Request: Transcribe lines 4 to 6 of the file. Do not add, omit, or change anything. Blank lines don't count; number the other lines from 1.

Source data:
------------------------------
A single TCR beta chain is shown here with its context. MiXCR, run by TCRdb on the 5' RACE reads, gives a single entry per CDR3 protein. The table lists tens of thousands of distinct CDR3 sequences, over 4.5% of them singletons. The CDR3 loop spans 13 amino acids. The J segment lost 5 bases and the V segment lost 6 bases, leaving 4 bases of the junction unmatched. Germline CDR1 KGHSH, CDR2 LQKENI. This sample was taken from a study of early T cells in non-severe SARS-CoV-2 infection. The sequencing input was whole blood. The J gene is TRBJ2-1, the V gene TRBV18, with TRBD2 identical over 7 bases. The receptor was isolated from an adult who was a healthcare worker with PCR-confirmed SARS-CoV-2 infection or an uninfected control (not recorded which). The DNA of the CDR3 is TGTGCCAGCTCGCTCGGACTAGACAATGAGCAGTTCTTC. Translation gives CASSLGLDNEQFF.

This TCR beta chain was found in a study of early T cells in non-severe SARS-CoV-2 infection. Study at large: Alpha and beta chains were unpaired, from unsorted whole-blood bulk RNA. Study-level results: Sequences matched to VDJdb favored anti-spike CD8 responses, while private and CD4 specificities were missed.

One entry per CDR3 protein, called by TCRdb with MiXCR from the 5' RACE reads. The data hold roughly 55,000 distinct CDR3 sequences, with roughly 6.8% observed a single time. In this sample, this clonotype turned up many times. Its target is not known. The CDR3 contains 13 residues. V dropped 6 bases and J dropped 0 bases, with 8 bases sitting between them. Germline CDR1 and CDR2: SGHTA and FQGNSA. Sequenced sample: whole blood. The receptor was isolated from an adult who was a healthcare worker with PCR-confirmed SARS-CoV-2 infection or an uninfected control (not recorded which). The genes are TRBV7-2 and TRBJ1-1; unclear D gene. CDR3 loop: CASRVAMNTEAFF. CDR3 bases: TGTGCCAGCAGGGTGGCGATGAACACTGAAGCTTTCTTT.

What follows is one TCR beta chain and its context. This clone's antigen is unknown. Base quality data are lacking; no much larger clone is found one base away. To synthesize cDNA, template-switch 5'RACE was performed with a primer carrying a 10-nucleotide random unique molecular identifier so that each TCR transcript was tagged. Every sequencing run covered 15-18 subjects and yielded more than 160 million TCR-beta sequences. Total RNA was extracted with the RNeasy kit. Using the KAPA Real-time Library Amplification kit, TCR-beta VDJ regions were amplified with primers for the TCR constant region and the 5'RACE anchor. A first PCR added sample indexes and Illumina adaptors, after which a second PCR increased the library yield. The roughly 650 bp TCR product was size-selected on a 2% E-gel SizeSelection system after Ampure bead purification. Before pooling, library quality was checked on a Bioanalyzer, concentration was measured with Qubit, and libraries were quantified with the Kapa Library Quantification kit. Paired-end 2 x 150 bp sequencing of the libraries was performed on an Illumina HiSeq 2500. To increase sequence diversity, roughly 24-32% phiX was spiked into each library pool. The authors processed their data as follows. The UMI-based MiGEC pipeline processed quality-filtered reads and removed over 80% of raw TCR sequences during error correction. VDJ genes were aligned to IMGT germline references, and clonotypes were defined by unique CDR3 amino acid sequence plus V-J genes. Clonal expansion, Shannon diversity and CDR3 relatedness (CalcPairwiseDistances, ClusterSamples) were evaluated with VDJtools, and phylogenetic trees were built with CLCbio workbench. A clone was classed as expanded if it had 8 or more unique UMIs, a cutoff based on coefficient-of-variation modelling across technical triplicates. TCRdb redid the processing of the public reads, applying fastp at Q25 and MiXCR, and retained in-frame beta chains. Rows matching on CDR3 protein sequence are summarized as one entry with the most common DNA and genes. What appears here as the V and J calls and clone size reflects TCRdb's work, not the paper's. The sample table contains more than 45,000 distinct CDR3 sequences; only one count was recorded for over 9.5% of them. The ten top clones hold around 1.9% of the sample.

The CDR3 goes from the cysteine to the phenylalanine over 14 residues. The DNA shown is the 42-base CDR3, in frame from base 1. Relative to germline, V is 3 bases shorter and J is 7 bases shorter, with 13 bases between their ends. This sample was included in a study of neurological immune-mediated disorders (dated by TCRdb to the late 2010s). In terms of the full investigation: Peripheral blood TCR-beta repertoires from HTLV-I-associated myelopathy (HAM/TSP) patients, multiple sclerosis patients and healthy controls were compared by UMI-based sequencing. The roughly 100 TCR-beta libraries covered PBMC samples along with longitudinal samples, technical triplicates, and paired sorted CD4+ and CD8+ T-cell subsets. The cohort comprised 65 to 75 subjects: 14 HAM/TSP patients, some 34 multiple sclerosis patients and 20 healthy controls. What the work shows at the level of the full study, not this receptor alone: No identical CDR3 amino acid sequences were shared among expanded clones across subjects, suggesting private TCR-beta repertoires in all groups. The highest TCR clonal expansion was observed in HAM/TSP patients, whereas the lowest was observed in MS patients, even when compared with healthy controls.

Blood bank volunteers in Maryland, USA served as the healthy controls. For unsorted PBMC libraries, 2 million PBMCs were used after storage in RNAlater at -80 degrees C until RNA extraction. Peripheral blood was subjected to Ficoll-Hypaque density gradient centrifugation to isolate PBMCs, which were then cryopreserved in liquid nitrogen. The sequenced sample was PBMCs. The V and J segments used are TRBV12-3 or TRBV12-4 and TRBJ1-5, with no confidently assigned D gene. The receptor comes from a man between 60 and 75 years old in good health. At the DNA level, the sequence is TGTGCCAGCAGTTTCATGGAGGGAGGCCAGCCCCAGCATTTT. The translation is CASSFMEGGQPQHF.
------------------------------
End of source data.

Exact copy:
What follows is one TCR beta chain and its context. This clone's antigen is unknown. Base quality data are lacking; no much larger clone is found one base away. To synthesize cDNA, template-switch 5'RACE was performed with a primer carrying a 10-nucleotide random unique molecular identifier so that each TCR transcript was tagged. Every sequencing run covered 15-18 subjects and yielded more than 160 million TCR-beta sequences. Total RNA was extracted with the RNeasy kit. Using the KAPA Real-time Library Amplification kit, TCR-beta VDJ regions were amplified with primers for the TCR constant region and the 5'RACE anchor. A first PCR added sample indexes and Illumina adaptors, after which a second PCR increased the library yield. The roughly 650 bp TCR product was size-selected on a 2% E-gel SizeSelection system after Ampure bead purification. Before pooling, library quality was checked on a Bioanalyzer, concentration was measured with Qubit, and libraries were quantified with the Kapa Library Quantification kit. Paired-end 2 x 150 bp sequencing of the libraries was performed on an Illumina HiSeq 2500. To increase sequence diversity, roughly 24-32% phiX was spiked into each library pool. The authors processed their data as follows. The UMI-based MiGEC pipeline processed quality-filtered reads and removed over 80% of raw TCR sequences during error correction. VDJ genes were aligned to IMGT germline references, and clonotypes were defined by unique CDR3 amino acid sequence plus V-J genes. Clonal expansion, Shannon diversity and CDR3 relatedness (CalcPairwiseDistances, ClusterSamples) were evaluated with VDJtools, and phylogenetic trees were built with CLCbio workbench. A clone was classed as expanded if it had 8 or more unique UMIs, a cutoff based on coefficient-of-variation modelling across technical triplicates. TCRdb redid the processing of the public reads, applying fastp at Q25 and MiXCR, and retained in-frame beta chains. Rows matching on CDR3 protein sequence are summarized as one entry with the most common DNA and genes. What appears here as the V and J calls and clone size reflects TCRdb's work, not the paper's. The sample table contains more than 45,000 distinct CDR3 sequences; only one count was recorded for over 9.5% of them. The ten top clones hold around 1.9% of the sample.

The CDR3 goes from the cysteine to the phenylalanine over 14 residues. The DNA shown is the 42-base CDR3, in frame from base 1. Relative to germline, V is 3 bases shorter and J is 7 bases shorter, with 13 bases between their ends. This sample was included in a study of neurological immune-mediated disorders (dated by TCRdb to the late 2010s). In terms of the full investigation: Peripheral blood TCR-beta repertoires from HTLV-I-associated myelopathy (HAM/TSP) patients, multiple sclerosis patients and healthy controls were compared by UMI-based sequencing. The roughly 100 TCR-beta libraries covered PBMC samples along with longitudinal samples, technical triplicates, and paired sorted CD4+ and CD8+ T-cell subsets. The cohort comprised 65 to 75 subjects: 14 HAM/TSP patients, some 34 multiple sclerosis patients and 20 healthy controls. What the work shows at the level of the full study, not this receptor alone: No identical CDR3 amino acid sequences were shared among expanded clones across subjects, suggesting private TCR-beta repertoires in all groups. The highest TCR clonal expansion was observed in HAM/TSP patients, whereas the lowest was observed in MS patients, even when compared with healthy controls.

Blood bank volunteers in Maryland, USA served as the healthy controls. For unsorted PBMC libraries, 2 million PBMCs were used after storage in RNAlater at -80 degrees C until RNA extraction. Peripheral blood was subjected to Ficoll-Hypaque density gradient centrifugation to isolate PBMCs, which were then cryopreserved in liquid nitrogen. The sequenced sample was PBMCs. The V and J segments used are TRBV12-3 or TRBV12-4 and TRBJ1-5, with no confidently assigned D gene. The receptor comes from a man between 60 and 75 years old in good health. At the DNA level, the sequence is TGTGCCAGCAGTTTCATGGAGGGAGGCCAGCCCCAGCATTTT. The translation is CASSFMEGGQPQHF.